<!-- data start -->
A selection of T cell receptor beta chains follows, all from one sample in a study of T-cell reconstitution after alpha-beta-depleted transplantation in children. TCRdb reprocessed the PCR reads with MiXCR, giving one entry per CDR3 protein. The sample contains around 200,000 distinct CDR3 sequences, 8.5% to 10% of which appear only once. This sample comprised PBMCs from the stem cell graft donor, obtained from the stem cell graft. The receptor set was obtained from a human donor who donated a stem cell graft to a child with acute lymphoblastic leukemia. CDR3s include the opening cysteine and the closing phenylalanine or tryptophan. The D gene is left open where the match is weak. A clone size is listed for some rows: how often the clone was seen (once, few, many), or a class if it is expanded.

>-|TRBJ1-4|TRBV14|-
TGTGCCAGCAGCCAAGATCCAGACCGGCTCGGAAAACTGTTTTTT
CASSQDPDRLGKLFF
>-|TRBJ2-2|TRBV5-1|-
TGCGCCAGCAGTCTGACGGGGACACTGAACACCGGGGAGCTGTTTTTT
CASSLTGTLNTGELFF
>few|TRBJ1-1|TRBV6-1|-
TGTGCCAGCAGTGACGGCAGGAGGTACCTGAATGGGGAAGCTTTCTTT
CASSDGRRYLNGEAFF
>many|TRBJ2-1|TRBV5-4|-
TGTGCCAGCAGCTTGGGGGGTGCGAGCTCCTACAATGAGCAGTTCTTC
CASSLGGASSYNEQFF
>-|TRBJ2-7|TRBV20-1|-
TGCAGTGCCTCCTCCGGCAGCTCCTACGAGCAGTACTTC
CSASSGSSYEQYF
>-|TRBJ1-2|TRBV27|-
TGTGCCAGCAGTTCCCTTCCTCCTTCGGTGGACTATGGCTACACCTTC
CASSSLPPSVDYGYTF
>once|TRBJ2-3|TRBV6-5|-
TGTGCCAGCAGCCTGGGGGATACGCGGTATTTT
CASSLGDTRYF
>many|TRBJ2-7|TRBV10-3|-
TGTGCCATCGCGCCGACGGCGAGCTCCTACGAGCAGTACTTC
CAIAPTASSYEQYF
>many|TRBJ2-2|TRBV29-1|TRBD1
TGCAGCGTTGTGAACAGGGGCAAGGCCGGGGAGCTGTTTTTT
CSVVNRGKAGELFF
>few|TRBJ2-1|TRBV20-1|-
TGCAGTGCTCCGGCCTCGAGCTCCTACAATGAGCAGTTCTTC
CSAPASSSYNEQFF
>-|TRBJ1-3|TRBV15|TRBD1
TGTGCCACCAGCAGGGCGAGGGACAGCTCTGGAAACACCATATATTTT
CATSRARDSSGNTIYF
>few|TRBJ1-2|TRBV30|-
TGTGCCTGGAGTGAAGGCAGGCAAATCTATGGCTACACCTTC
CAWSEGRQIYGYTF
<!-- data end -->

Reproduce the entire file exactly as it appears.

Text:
A selection of T cell receptor beta chains follows, all from one sample in a study of T-cell reconstitution after alpha-beta-depleted transplantation in children. TCRdb reprocessed the PCR reads with MiXCR, giving one entry per CDR3 protein. The sample contains around 200,000 distinct CDR3 sequences, 8.5% to 10% of which appear only once. This sample comprised PBMCs from the stem cell graft donor, obtained from the stem cell graft. The receptor set was obtained from a human donor who donated a stem cell graft to a child with acute lymphoblastic leukemia. CDR3s include the opening cysteine and the closing phenylalanine or tryptophan. The D gene is left open where the match is weak. A clone size is listed for some rows: how often the clone was seen (once, few, many), or a class if it is expanded.

>-|TRBJ1-4|TRBV14|-
TGTGCCAGCAGCCAAGATCCAGACCGGCTCGGAAAACTGTTTTTT
CASSQDPDRLGKLFF
>-|TRBJ2-2|TRBV5-1|-
TGCGCCAGCAGTCTGACGGGGACACTGAACACCGGGGAGCTGTTTTTT
CASSLTGTLNTGELFF
>few|TRBJ1-1|TRBV6-1|-
TGTGCCAGCAGTGACGGCAGGAGGTACCTGAATGGGGAAGCTTTCTTT
CASSDGRRYLNGEAFF
>many|TRBJ2-1|TRBV5-4|-
TGTGCCAGCAGCTTGGGGGGTGCGAGCTCCTACAATGAGCAGTTCTTC
CASSLGGASSYNEQFF
>-|TRBJ2-7|TRBV20-1|-
TGCAGTGCCTCCTCCGGCAGCTCCTACGAGCAGTACTTC
CSASSGSSYEQYF
>-|TRBJ1-2|TRBV27|-
TGTGCCAGCAGTTCCCTTCCTCCTTCGGTGGACTATGGCTACACCTTC
CASSSLPPSVDYGYTF
>once|TRBJ2-3|TRBV6-5|-
TGTGCCAGCAGCCTGGGGGATACGCGGTATTTT
CASSLGDTRYF
>many|TRBJ2-7|TRBV10-3|-
TGTGCCATCGCGCCGACGGCGAGCTCCTACGAGCAGTACTTC
CAIAPTASSYEQYF
>many|TRBJ2-2|TRBV29-1|TRBD1
TGCAGCGTTGTGAACAGGGGCAAGGCCGGGGAGCTGTTTTTT
CSVVNRGKAGELFF
>few|TRBJ2-1|TRBV20-1|-
TGCAGTGCTCCGGCCTCGAGCTCCTACAATGAGCAGTTCTTC
CSAPASSSYNEQFF
>-|TRBJ1-3|TRBV15|TRBD1
TGTGCCACCAGCAGGGCGAGGGACAGCTCTGGAAACACCATATATTTT
CATSRARDSSGNTIYF
>few|TRBJ1-2|TRBV30|-
TGTGCCTGGAGTGAAGGCAGGCAAATCTATGGCTACACCTTC
CAWSEGRQIYGYTF